Food Poisoning Attorneys
Common Causes of Food Poisoning
People generally contract salmonella by ingesting food or beverages that have been in contact with animal feces or with an infected animal. Around 1.4 million Americans become sick with salmonella every year.
Listeria occurs when someone eats food that has been contaminated with the bacterium Listeria monocytogenes. The bacteria can be found in uncooked meats, vegetables, non-pasteurized milk products, and deli meats.
According to the CDC, 73,000 people contract Escherichia coli (E. coli) every year. E. coli can be caused by unsafe food preparation, undercooked meat, drinking raw milk or contaminated water.
Botulism is a rare but serious illness that is caused by the bacterium Clostridium botulism. People who contract botulism are at risk for paralysis and death. Foodborne botulism can be caused by home-canned foods such as beets, corn, and asparagus. However, botulism can be contracted from commercially canned food products as well.
People usually contract Campylobacter from contaminated food or water, raw poultry, fresh produce, and unpasteurized food. One of the most common causes of “traveler’s diarrhea” is the bacteria Campylobacter jejuni.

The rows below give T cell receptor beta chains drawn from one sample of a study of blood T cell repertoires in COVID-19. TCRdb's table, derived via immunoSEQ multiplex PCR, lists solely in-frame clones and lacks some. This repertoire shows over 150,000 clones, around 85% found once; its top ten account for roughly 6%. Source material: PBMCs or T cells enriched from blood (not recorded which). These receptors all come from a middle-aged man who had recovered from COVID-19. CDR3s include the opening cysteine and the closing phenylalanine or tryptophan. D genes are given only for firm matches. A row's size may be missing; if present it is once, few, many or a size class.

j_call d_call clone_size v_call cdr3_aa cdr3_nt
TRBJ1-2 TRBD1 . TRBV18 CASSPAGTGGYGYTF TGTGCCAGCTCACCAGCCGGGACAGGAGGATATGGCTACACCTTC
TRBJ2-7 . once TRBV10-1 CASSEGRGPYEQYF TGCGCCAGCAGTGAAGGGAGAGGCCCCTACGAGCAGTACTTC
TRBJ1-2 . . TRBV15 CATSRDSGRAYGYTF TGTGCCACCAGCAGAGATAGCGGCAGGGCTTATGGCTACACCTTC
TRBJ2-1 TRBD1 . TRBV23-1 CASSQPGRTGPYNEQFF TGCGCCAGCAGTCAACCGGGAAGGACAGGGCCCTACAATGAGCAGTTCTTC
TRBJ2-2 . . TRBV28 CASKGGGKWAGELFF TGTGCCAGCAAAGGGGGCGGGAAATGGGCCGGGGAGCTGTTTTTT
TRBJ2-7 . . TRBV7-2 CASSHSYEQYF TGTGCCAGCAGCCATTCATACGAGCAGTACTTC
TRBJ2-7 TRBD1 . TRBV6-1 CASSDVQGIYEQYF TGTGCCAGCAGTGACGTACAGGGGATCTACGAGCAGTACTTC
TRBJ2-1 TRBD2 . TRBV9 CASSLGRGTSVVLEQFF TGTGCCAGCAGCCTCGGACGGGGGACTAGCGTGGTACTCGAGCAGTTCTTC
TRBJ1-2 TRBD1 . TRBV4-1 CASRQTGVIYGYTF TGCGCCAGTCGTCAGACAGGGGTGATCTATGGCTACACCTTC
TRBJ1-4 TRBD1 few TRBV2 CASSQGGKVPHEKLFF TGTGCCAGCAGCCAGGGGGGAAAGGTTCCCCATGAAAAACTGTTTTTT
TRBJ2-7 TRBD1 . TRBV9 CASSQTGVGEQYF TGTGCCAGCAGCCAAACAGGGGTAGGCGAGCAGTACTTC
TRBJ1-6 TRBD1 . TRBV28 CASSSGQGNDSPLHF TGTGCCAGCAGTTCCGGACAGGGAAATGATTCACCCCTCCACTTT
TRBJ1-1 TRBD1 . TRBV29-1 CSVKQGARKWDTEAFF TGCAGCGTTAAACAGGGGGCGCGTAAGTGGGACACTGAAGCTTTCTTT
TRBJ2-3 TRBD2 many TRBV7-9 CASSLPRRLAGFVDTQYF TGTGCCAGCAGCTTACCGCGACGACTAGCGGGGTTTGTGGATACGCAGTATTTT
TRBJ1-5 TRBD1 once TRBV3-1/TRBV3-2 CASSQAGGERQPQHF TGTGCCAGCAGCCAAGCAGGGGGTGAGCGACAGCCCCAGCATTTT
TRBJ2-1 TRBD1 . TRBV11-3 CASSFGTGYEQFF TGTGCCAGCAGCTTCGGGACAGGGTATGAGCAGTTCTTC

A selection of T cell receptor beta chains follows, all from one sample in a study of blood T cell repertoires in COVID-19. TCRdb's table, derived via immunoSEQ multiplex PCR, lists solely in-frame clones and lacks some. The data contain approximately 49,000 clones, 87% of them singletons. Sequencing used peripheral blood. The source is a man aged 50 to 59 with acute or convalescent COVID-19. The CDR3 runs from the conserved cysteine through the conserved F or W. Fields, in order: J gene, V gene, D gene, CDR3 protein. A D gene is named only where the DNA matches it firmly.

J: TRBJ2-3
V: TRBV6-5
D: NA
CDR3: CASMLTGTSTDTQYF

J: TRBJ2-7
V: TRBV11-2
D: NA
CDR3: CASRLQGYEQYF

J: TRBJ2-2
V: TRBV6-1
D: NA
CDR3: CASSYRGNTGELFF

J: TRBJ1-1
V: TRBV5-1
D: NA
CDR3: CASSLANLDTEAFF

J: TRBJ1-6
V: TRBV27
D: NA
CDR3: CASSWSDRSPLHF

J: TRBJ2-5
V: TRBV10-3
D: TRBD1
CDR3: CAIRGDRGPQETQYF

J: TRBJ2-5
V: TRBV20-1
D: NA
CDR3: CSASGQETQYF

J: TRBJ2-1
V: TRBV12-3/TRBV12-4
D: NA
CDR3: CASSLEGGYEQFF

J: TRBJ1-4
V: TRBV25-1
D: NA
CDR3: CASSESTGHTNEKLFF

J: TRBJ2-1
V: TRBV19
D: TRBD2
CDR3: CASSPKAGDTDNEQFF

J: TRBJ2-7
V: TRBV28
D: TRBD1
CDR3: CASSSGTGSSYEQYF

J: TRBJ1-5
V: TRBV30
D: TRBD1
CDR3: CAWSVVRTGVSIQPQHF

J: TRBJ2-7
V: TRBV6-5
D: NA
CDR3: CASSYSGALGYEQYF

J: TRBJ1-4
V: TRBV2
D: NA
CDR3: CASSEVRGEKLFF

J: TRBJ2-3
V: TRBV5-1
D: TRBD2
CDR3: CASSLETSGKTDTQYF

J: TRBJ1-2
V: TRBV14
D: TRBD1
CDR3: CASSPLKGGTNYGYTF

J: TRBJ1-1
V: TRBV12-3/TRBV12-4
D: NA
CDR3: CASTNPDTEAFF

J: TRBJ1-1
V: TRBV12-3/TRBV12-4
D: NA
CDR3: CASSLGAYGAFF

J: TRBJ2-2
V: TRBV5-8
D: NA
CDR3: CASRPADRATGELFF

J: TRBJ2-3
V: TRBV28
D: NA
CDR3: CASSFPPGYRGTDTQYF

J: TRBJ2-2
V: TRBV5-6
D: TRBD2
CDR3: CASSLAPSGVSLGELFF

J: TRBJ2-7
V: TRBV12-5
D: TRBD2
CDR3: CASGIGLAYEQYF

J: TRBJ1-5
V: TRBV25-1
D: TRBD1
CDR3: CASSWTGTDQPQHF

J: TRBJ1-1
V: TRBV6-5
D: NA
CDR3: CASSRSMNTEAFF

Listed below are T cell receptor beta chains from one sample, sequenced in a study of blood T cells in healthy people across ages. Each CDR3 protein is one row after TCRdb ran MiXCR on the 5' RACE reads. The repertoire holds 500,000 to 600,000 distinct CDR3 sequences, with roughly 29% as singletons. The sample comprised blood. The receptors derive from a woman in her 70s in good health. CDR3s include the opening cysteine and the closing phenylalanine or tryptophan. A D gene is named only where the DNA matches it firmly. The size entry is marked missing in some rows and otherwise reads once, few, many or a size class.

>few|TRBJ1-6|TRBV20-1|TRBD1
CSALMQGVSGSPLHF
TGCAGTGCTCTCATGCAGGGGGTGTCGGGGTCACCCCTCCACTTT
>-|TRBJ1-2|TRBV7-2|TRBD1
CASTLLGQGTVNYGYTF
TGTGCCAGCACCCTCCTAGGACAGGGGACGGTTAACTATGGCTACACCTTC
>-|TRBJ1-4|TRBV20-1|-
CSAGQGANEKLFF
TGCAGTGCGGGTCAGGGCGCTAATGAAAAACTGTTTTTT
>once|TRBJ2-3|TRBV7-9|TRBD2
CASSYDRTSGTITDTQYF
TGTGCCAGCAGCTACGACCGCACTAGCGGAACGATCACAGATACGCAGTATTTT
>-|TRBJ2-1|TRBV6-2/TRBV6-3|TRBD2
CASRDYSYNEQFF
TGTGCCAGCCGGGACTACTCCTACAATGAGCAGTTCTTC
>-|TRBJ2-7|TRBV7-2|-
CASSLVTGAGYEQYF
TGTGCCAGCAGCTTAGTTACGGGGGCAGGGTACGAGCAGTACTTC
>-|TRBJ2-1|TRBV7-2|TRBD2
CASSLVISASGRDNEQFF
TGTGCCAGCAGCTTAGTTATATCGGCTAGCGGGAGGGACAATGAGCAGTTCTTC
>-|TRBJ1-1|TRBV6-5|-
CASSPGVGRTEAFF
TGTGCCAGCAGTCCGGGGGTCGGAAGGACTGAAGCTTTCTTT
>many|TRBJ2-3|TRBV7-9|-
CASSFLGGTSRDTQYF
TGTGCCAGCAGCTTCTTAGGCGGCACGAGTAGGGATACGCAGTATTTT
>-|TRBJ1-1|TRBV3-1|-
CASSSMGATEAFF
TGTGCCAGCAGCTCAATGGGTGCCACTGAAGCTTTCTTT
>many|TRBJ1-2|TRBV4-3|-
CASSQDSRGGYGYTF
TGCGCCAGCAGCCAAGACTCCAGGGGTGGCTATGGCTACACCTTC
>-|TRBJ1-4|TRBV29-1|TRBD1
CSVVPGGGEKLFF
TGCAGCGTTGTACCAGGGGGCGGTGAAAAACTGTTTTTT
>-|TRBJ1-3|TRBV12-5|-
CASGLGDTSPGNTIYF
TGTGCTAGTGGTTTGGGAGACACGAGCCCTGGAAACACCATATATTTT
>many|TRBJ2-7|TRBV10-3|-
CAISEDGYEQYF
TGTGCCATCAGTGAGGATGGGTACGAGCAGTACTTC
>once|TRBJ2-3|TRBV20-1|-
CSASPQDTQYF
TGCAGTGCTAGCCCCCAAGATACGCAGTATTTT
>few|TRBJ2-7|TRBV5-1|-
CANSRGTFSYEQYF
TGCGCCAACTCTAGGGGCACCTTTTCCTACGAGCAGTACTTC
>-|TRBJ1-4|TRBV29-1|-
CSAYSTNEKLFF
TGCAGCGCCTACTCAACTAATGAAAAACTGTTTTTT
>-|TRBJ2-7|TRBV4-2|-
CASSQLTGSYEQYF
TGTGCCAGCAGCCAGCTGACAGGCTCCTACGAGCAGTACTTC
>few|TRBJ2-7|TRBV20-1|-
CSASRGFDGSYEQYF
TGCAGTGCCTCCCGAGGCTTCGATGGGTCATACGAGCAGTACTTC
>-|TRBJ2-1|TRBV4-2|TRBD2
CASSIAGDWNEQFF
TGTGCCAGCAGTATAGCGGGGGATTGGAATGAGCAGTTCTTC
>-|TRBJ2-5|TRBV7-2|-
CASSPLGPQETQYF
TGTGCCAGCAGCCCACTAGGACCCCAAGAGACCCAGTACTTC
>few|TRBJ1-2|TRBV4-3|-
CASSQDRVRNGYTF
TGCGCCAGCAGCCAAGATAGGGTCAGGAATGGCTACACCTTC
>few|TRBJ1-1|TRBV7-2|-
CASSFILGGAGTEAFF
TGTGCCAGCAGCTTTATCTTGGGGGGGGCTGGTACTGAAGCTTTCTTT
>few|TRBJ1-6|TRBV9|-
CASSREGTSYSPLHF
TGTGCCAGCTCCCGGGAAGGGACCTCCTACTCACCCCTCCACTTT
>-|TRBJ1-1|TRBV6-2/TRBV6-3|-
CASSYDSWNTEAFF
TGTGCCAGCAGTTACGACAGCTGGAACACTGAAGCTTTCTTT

Unlike many other foodborne illnesses, giardia is caused by a parasite. Giardia is generally caused by drinking contaminated water.
Norovirus, also known as the stomach flu, is a very contagious virus that causes 21 million illnesses every year. The virus can be contracted from contact with another infected person, by touching a contaminated surface or eating contaminated foods.
Symptoms of Food Poisoning
Food poisoning symptoms usually start 2-6 hours after eating contaminated food. That timeframe may increase or decrease though, depending on the type of foodborne illness.
Common symptoms include (but are not limited to):
- Abdominal pain
Though the majority of people recover from food poisoning related sicknesses within a couple of days, unfortunately, serious complications can occur as well. The CDC reports that 128,000 people are hospitalized due to food poisoning injuries every year along with 3,000 deaths.
Individuals should contact their health care provider if they experience any of the following symptoms:
- Blood or pus in the stools
- A fever above 101°F or a fever above 100.4°F for a child
- Signs of dehydration
- Recently traveled to a foreign country and developed diarrhea
- Diarrhea for more than 5 days
- Food poisoning from fish, mushrooms or botulism
- Unable to drink fluids because of nausea and vomiting